Content in the Sky and in the Cloud: It’s Not Free

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Source: shutterstock.com

The news that Chinese technology company GoTech was “disinvited” from the International Broadcasting Convention (IBC) trade show in the Netherlands last month after conditional access technology provider Nagravision won a $100 million lawsuit against the Chinese company in Texas for manufacturing set top boxes designed to circumvent access controls for Pay-TV platforms brought back memories of the long saga fought by satellite providers in Canada to stop illegal accessing of DirecTV’s satellite signal by Canadians. Given that DirecTV is not licensed to distribute content in Canada, a variety of devious means were used to “trick” the system into believing that the Canadian subscriber resided in the US, usually aided by middle-men who exploited the grey market by setting up accounts in the US, and then selling them in Canada. Given the footprint of DirecTV’s satellite, the signal is easily received in many parts of Canada. It required some technical tweaking to ensure the receiver was properly tuned, but that was part of the “service” provided.

Needless to say, this end run on the stringent Canadian licensing regime was not appreciated by the Canadian satellite providers who were subject to it, given that DirecTV did not have to meet Canadian content requirements and other licensing conditions. Going back more than ten years, both DirecTV and Canadian providers took actions to curtail this commercial-scale piracy, although the practice has still not been fully stamped out. The wide-scale pirating of US satellite programming has dropped but the problem has not gone away; rather it has morphed to other forms of access, such as Internet streaming, as the Nagravision lawsuit shows. Content targeted at or licensed for specific markets is being illegally accessed in both those markets and in other markets for which it was not intended. The Asian satellite and pay-TV association CASBAA (Cable and Satellite Broadcasting Association of Asia) reports that access to illicit streaming devices and other tools to access stolen programming is just a click away.

In addition to the proliferation of devices enabling consumers to illegally access legitimate signals (delivered either by satellite or streaming over the Internet), there are growing numbers of offshore websites that are beyond the reach of domestic regulators and which provide infringing content over the Internet. One effective solution that has been used in Europe, Australia and elsewhere is to institute site-blocking of offshore sites that do not comply with domestic laws. In a previous blog I wrote about a paper done by the Information Technology and Innovation Foundation that showed that not only was site blocking an effective tool in changing consumer behaviour but made a convincing case that it does not infringe on internet freedoms nor “break the internet”. In terms of Internet streaming versus satellite delivery, it is more technically feasible to block illegal sites on the Internet than to block satellite signals, which essentially have to be policed by the broadcaster using anti-piracy technology, with a resort to the courts where necessary.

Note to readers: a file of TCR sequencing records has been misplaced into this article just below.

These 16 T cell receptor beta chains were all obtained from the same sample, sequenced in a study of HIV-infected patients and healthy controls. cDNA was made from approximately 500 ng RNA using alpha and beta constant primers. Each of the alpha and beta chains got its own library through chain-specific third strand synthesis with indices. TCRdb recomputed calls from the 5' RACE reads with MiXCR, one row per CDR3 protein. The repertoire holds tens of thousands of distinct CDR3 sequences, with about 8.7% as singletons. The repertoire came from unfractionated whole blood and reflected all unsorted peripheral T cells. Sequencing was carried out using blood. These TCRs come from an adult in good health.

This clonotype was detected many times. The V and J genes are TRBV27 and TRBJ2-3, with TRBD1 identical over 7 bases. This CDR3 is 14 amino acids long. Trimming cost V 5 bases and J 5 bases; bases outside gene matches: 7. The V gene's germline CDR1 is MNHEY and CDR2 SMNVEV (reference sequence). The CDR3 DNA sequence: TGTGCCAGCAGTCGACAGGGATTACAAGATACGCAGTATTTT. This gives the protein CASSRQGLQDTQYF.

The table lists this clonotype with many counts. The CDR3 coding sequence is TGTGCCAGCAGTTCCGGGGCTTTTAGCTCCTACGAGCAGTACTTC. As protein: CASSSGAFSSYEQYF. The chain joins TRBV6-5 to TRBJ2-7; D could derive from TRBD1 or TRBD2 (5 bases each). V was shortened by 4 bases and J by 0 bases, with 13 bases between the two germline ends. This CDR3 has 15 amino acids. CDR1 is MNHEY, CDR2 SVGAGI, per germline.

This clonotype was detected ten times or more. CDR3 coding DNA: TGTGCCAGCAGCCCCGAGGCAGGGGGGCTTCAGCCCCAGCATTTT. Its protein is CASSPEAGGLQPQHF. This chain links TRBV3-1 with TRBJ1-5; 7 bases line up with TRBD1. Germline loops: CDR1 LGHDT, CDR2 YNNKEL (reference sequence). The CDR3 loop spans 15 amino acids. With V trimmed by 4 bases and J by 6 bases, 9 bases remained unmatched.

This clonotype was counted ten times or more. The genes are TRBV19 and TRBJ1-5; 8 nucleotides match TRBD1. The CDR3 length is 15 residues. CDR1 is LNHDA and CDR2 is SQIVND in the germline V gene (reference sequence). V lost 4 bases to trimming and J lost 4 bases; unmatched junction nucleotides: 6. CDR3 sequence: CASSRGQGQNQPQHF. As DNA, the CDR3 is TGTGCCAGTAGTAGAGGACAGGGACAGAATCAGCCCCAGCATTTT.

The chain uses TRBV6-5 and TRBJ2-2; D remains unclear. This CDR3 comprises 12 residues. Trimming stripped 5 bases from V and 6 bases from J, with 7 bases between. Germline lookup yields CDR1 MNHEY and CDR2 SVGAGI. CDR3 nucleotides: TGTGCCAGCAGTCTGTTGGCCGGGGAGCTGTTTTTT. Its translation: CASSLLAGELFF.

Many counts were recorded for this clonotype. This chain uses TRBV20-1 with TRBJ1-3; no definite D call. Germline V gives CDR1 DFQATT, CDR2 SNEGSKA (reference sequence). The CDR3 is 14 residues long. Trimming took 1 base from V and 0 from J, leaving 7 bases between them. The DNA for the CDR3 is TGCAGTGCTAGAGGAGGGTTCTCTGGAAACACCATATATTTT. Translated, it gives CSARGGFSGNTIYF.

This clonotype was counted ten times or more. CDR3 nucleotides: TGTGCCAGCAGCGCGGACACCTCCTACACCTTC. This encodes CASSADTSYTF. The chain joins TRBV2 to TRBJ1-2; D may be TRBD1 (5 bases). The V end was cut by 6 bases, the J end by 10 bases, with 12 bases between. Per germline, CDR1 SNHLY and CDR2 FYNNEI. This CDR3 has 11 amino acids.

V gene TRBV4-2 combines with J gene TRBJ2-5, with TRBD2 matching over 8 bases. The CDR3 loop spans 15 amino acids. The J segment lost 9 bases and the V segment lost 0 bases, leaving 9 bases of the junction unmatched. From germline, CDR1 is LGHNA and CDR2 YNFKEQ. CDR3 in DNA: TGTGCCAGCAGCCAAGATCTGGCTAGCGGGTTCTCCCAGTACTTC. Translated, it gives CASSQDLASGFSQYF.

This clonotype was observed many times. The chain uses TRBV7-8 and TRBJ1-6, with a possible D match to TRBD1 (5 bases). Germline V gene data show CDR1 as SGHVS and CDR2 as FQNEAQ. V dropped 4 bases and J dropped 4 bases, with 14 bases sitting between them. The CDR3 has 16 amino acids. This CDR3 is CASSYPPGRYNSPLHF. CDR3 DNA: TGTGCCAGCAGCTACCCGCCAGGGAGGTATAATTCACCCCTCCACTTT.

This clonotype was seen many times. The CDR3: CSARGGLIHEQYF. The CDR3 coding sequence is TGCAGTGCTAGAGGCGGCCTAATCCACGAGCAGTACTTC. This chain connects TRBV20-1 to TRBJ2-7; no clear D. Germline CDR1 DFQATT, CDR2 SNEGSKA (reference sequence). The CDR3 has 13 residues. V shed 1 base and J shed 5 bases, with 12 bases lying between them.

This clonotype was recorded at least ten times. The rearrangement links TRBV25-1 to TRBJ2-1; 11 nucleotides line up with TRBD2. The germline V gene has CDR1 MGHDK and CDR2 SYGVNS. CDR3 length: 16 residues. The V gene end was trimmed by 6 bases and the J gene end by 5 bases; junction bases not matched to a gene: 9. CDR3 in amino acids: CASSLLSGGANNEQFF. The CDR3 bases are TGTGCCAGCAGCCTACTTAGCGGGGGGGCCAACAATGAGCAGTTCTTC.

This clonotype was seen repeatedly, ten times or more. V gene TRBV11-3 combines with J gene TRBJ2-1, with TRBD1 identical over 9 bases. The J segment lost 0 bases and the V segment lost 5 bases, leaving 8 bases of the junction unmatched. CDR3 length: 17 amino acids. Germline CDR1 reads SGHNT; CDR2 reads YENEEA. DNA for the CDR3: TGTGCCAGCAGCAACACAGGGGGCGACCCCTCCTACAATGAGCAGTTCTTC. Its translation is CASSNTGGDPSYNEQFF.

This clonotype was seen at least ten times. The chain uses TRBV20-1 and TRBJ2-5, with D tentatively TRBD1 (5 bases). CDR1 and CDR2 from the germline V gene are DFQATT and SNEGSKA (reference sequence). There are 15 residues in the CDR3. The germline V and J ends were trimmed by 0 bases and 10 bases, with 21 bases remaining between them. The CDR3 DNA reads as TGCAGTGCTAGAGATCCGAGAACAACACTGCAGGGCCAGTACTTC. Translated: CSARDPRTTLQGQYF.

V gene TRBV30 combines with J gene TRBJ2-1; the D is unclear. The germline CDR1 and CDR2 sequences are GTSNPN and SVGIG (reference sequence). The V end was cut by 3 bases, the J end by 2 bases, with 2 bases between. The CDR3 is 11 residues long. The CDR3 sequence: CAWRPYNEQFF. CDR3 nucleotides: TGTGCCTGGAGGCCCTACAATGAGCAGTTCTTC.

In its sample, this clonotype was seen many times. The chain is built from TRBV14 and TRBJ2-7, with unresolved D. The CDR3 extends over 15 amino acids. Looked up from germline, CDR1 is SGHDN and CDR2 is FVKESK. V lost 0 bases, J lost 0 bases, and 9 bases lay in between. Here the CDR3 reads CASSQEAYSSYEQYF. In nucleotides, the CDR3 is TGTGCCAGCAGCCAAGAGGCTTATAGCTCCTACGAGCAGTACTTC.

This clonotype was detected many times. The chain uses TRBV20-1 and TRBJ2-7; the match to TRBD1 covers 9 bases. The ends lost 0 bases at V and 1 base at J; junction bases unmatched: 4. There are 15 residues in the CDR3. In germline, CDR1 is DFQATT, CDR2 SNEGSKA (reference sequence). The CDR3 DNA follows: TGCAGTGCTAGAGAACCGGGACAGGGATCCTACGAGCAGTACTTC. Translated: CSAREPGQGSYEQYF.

The commercial-scale infringers have many have ways of fighting back, for example shifting hosting sites from one country to another, changing their site addresses, and putting up password protected “consumer help sites” on the Internet to get their customers up and running again. A good example of the cat and mouse game that is played, and the way in which ethically-challenged merchants try to exploit the grey areas, is demonstrated by the lawsuits that the big cable providers in Canada, Bell, Rogers and Videotron, have brought against a number of small retailers openly advertising ways to circumvent their paywalls. I wrote about this case earlier. Canada’s proximity to the US, both in terms of culture and geography, along with the restrictions on cross border broadcasting imposed by the regulator (CRTC) make for a prolific breeding ground for this type of activity. Expanded content offerings in Canada have done much to help curb the appetite for a direct fix of US programming, but it is impossible to curb the desire of some people to go around the rules and to try to get something for nothing, or at least well below its true value.

The battle is also being fought in other parts of the world, notably Asia, where the desire to access more content while not paying for its true cost, combined with the ready access to the technology to enable piracy and circumvention, has created big headaches for the content industry. The problems don’t just exist in Asia. Police in the UK have just busted an operation that pulled in content via satellite for further distribution over the Internet through servers to users equipped with illegally modified set top boxes, demonstrating how new and older technology is being combined in furtherance of illegally distribution of copyrighted content.

The cat and mouse technology game between content owners and commercial scale pirates will continue. Consumers are better served with content offerings than ever before, but the combination of shady operators who see the chance to make a quick buck off the back of someone else’s investment and a desire by some consumers to get something for nothing if it is readily available means that, whether the content is in the sky or in the cloud, the challenge of getting a fair return on investment for developing and delivering popular content will unfortunately continue. Good content does not come free. If consumers want the steady stream of entertaining and innovative content to continue, they should be prepared to pay those who create, produce and deliver it.

© Hugh Stephens 2016. All Rights Reserved.

 

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